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Boulder clay, in geology, is a deposit of clay, often full of boulders, which is formed in and beneath glaciers and ice-sheets wherever they are found, but is in a special sense the typical deposit of the Glacial Period in northern Europe and North America. Boulder clay is variously known as till or ground moraine (Ger. Blocklehme, Geschiebemergel or Grundmoraene; Fr. argile a blocc1ux, moraine profonde; Swed. Krosstenslera). It is one of the group of poorly sorted materials described by the non-genetic term diamicton. It is usually a stiff, tough clay devoid of stratification; though some varieties are distinctly laminated. Occasionally, within the boulder clay, there are irregular lenticular masses of more or less stratified sand, gravel or loam. As the boulder clay is the result of the abrasion (direct or indirect) of the older rocks over which the ice has travelled, it takes its color from them; thus, in Britainmarker, over Triassic and Old Red Sandstone areas the clay is red, over Carboniferous rocks it is often black, over Silurian rock it may be buff or grey, and where the ice has passed over chalk the clay may be quite white and chalky (chalky boulder clay). Much boulder clay is of a bluish-grey color where unexposed, but it becomes brown upon being weathered.

The boulders are held within the clay in an irregular manner, and they vary in size from mere pebbles up to masses many tons in weight. Usually they are somewhat oblong, and often they possess a flat side or sole; they may be angular, sub-angular, or well rounded, and, if they are hard rocks, they frequently bear grooves and scratches caused by contact with other rocks while held firmly in the moving ice. Like the clay in which they are borne, the boulders belong to districts over which the ice has travelled; in some regions they are mainly limestones or sandstones; in others they are granite, basalts, gneisses, etc.; indeed, they may consist of any hard rock. By the nature of the contained boulders it is often possible to trace the path along which a vanished ice-sheet moved; thus in the glacial drift of the east coast of Englandmarker many Scandinavian rocks can be recognized.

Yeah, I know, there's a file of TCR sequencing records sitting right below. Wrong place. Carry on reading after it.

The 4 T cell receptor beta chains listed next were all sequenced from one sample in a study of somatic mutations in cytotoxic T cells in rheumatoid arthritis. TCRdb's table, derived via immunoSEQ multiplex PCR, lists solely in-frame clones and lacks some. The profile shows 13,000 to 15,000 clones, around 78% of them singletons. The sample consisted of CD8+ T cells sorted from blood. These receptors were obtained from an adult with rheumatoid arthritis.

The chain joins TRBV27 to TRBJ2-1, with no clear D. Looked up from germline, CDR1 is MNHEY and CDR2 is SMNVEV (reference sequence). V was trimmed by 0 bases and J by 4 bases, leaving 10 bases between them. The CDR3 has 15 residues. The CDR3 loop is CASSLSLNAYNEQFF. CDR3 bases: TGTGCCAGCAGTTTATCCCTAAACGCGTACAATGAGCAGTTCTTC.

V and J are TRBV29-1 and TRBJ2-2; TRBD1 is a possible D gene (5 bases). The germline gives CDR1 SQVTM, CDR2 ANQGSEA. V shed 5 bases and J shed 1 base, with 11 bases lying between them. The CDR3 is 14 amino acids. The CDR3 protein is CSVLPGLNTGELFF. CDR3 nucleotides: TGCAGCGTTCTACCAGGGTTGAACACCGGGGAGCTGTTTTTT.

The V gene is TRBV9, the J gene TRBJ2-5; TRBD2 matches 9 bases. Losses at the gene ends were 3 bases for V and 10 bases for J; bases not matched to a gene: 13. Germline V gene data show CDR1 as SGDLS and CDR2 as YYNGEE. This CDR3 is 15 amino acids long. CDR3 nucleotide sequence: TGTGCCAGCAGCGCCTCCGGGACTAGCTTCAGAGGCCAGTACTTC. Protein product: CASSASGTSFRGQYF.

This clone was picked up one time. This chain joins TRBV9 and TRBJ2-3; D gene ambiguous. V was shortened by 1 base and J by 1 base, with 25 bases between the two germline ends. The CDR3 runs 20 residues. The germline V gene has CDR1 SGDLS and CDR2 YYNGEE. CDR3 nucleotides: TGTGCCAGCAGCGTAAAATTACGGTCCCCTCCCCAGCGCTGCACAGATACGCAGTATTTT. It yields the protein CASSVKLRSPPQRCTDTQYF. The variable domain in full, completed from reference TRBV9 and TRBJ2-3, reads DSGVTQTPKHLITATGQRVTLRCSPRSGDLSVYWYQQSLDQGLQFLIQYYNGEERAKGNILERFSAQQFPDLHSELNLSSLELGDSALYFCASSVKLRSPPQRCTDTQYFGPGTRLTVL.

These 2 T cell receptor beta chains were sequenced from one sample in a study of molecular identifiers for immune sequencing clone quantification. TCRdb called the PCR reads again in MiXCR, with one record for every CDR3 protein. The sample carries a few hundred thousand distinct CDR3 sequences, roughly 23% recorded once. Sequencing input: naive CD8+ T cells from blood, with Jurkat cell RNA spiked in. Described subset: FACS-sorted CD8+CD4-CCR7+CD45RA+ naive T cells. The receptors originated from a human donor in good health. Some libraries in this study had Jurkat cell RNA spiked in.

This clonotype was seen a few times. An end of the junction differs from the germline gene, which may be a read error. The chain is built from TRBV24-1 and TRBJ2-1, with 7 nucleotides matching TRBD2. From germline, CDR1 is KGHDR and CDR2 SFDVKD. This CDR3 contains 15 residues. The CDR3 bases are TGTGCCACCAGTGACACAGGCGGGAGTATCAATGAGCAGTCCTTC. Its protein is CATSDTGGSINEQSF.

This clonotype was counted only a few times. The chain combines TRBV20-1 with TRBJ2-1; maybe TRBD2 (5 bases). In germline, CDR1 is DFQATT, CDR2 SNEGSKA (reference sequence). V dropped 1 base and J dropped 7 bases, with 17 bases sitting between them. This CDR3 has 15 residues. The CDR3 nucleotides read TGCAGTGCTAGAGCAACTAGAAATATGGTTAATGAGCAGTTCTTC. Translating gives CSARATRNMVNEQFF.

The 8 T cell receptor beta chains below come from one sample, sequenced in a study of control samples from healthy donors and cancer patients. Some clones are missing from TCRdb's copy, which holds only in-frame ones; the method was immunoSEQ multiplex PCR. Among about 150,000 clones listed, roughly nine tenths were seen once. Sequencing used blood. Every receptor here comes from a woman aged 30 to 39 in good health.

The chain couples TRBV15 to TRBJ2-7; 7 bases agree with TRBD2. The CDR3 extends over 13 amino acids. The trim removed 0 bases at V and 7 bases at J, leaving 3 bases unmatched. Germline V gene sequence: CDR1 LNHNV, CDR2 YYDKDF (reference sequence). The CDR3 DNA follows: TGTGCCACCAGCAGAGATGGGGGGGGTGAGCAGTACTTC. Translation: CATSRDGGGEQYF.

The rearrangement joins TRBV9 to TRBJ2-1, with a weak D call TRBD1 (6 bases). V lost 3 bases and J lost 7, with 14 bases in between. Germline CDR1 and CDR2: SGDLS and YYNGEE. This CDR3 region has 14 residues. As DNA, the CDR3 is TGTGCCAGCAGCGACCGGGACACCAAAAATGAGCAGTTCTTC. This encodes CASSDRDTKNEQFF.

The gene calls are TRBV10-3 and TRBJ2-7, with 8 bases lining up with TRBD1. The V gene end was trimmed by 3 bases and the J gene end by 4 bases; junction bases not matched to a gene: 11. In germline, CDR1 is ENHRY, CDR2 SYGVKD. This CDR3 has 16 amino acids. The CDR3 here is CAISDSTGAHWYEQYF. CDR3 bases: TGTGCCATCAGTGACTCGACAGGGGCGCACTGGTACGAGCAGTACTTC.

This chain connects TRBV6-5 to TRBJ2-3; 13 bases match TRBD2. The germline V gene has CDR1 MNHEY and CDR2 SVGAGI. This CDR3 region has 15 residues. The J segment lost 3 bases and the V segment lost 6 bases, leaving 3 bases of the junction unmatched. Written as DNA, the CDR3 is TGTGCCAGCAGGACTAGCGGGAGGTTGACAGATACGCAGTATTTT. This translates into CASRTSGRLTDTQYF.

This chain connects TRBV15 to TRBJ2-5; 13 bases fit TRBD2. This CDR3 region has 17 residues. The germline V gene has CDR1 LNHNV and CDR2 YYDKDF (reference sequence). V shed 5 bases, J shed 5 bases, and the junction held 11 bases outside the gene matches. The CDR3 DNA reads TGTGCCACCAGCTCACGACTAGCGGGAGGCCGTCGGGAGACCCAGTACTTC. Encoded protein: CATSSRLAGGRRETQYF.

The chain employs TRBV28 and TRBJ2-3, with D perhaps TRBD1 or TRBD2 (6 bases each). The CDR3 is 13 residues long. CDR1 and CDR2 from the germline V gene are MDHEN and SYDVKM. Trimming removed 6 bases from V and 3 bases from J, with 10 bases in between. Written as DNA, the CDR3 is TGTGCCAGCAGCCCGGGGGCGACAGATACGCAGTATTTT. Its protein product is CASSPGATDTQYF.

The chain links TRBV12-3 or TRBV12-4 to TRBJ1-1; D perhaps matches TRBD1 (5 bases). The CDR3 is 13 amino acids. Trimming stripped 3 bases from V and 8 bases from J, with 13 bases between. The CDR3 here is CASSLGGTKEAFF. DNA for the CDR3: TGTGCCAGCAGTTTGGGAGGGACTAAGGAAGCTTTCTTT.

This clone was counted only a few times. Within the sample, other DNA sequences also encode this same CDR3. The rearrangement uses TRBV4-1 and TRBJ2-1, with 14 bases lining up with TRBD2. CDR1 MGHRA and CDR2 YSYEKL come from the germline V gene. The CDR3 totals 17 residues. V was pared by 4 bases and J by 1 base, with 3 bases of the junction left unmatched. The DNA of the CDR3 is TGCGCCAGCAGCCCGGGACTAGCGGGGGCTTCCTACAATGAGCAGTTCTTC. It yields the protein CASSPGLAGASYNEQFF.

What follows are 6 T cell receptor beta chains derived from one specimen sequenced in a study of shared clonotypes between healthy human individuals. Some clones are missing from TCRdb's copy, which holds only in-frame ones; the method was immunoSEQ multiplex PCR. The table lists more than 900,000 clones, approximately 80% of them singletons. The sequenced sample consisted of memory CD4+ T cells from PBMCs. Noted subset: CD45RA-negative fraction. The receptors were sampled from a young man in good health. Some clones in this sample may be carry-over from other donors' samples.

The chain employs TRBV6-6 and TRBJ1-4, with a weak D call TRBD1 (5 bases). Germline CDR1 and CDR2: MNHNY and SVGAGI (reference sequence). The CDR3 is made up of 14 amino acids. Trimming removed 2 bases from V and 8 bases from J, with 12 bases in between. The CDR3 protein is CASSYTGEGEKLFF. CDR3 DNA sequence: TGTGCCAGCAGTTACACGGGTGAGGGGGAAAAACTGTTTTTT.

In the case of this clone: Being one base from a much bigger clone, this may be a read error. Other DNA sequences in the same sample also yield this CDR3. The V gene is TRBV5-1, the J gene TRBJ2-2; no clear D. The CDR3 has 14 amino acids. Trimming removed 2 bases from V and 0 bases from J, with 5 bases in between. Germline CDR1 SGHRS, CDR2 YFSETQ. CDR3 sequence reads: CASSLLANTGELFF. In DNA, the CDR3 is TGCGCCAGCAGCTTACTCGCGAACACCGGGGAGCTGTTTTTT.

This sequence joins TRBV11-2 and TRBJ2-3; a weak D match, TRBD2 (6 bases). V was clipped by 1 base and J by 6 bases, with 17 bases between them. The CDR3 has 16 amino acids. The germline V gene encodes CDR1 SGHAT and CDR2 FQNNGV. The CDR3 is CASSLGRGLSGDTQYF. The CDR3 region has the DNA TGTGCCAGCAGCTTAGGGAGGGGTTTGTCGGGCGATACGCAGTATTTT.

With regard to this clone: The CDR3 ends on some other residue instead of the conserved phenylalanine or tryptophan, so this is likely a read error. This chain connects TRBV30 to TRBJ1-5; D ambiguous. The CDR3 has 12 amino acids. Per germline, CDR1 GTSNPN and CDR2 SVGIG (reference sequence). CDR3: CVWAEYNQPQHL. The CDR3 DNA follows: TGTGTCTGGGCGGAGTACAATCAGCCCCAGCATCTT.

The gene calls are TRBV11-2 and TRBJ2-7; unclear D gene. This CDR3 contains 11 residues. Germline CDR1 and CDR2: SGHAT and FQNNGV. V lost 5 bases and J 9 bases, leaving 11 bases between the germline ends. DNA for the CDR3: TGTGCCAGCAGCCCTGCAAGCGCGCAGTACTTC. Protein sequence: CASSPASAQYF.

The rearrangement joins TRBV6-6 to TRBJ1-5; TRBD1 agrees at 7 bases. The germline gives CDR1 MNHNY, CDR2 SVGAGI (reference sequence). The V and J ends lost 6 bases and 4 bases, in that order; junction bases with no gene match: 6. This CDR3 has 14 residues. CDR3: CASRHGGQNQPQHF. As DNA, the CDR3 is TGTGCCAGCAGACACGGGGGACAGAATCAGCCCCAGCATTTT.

With the exception of foraminifera, which have been found in the boulder clay of widely separated regions, fossils are practically unknown; but in some maritime districts marine shells have been incorporated with the clay.

A classic example of boulder clay can be seen at the rapidly eroding cliffs of Hornseamarker, situated along the Holderness coast in East Yorkshire.


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